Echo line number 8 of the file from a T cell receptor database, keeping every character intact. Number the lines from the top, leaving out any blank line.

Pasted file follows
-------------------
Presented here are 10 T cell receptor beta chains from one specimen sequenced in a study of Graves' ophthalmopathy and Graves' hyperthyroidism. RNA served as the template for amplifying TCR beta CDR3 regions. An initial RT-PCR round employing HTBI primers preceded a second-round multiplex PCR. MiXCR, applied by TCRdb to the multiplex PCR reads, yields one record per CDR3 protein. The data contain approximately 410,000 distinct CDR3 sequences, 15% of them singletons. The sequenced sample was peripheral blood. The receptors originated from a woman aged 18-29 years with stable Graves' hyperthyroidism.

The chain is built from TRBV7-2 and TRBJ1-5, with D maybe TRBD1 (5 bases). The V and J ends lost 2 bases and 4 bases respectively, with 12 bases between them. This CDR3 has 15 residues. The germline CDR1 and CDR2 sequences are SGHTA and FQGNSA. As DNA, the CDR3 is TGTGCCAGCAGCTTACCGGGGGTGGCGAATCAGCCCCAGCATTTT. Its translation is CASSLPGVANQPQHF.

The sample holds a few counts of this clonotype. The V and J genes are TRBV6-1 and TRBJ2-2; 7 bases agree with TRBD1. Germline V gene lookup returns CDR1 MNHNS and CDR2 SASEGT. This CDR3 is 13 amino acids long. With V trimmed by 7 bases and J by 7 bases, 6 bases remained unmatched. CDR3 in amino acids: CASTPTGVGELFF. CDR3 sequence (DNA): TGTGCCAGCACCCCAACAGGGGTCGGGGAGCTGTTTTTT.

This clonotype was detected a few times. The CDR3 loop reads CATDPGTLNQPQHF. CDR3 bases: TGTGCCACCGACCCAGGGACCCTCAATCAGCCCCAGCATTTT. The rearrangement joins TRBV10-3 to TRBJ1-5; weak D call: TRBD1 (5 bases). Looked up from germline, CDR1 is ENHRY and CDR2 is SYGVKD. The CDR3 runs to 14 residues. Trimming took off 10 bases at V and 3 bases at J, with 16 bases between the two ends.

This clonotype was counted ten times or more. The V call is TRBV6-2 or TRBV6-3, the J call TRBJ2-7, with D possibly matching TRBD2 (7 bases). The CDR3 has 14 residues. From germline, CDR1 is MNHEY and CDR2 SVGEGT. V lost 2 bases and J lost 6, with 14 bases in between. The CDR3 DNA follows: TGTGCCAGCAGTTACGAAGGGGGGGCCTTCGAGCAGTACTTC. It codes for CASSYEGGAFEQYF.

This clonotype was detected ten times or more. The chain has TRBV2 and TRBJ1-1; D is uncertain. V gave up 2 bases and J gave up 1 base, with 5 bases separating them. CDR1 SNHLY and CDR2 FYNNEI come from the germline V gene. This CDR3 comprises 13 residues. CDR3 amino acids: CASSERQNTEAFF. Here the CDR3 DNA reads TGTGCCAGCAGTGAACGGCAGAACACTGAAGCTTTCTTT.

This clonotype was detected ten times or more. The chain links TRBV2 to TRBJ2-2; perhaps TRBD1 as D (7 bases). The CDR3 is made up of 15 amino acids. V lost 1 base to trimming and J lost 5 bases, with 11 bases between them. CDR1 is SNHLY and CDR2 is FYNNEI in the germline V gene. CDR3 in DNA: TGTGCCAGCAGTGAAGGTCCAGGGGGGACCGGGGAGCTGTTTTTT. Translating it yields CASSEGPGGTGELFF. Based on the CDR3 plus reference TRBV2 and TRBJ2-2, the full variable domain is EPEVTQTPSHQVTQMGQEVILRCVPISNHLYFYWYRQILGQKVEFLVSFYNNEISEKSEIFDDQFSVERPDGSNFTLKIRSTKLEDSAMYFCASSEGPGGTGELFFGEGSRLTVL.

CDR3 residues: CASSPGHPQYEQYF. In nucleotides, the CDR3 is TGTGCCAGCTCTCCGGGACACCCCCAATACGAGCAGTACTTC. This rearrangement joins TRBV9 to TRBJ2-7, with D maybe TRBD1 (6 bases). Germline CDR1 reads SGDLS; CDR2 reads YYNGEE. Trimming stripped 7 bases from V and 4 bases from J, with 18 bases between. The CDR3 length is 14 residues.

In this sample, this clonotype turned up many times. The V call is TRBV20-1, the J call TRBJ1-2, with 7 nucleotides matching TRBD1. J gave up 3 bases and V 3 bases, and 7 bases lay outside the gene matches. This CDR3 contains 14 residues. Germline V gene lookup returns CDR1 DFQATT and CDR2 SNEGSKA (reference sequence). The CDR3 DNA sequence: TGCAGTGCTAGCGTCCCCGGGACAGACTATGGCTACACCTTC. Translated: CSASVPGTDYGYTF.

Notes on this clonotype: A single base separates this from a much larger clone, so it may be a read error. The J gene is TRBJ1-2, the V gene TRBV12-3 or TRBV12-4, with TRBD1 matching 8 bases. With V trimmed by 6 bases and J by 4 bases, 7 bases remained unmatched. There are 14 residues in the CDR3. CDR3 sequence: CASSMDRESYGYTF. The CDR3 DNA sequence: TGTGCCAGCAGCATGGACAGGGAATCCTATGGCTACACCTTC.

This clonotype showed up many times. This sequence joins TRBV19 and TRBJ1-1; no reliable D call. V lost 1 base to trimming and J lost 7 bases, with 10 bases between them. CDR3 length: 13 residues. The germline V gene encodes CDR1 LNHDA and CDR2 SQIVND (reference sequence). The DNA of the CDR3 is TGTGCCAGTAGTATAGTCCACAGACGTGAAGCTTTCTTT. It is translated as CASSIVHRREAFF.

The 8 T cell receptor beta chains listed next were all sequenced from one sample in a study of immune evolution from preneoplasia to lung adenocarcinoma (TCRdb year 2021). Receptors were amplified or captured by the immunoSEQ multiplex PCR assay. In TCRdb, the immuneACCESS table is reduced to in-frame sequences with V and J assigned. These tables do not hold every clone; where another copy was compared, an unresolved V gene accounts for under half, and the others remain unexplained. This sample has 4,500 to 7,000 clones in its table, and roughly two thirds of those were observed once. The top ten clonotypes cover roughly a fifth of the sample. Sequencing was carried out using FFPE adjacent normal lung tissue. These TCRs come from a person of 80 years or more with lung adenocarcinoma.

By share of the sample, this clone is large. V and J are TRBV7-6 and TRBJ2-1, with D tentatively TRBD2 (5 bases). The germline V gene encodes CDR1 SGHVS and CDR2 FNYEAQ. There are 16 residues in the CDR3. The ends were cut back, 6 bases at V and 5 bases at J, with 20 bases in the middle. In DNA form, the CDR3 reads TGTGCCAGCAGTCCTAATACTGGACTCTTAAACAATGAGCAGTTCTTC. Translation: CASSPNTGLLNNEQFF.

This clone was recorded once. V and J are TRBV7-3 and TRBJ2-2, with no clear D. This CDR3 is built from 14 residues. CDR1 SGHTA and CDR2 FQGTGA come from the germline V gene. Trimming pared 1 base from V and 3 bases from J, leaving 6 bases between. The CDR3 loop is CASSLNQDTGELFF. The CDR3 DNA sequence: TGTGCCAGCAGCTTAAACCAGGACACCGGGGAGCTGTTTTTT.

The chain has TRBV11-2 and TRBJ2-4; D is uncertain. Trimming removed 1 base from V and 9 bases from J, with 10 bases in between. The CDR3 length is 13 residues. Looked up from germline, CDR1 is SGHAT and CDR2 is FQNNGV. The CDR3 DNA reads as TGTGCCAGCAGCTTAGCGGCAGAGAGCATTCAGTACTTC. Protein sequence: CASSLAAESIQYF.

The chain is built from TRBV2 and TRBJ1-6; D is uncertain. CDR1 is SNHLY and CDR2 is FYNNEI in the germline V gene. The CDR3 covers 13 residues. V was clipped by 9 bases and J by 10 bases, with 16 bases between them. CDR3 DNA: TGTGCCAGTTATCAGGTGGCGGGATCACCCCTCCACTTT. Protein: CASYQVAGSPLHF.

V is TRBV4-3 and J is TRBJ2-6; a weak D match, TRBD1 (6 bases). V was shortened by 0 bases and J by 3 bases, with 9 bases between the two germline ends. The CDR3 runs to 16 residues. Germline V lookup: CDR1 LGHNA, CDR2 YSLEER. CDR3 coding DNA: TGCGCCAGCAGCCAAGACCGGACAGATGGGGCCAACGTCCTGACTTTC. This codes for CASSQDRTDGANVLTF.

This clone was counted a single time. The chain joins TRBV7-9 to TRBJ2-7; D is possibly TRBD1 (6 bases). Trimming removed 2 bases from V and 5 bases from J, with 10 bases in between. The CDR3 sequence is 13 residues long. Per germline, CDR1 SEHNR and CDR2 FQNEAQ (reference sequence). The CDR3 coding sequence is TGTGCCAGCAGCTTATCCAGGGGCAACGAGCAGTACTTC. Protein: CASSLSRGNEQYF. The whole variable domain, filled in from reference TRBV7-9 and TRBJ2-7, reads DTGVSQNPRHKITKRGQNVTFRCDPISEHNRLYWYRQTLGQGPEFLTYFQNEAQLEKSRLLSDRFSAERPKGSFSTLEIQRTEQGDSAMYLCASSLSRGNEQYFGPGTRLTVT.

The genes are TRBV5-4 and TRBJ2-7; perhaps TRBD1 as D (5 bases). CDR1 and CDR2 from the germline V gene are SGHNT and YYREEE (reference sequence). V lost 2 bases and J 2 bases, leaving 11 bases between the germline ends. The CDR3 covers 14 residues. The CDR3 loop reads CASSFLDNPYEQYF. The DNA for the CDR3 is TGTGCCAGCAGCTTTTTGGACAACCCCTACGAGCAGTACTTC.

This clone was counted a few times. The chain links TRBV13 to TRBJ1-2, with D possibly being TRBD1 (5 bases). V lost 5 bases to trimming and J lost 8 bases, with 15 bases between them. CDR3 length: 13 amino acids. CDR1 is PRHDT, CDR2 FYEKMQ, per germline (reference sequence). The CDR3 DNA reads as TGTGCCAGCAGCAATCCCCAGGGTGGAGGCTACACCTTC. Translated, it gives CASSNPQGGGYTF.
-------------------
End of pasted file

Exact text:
CDR3 residues: CASSPGHPQYEQYF. In nucleotides, the CDR3 is TGTGCCAGCTCTCCGGGACACCCCCAATACGAGCAGTACTTC. This rearrangement joins TRBV9 to TRBJ2-7, with D maybe TRBD1 (6 bases). Germline CDR1 reads SGDLS; CDR2 reads YYNGEE. Trimming stripped 7 bases from V and 4 bases from J, with 18 bases between. The CDR3 length is 14 residues.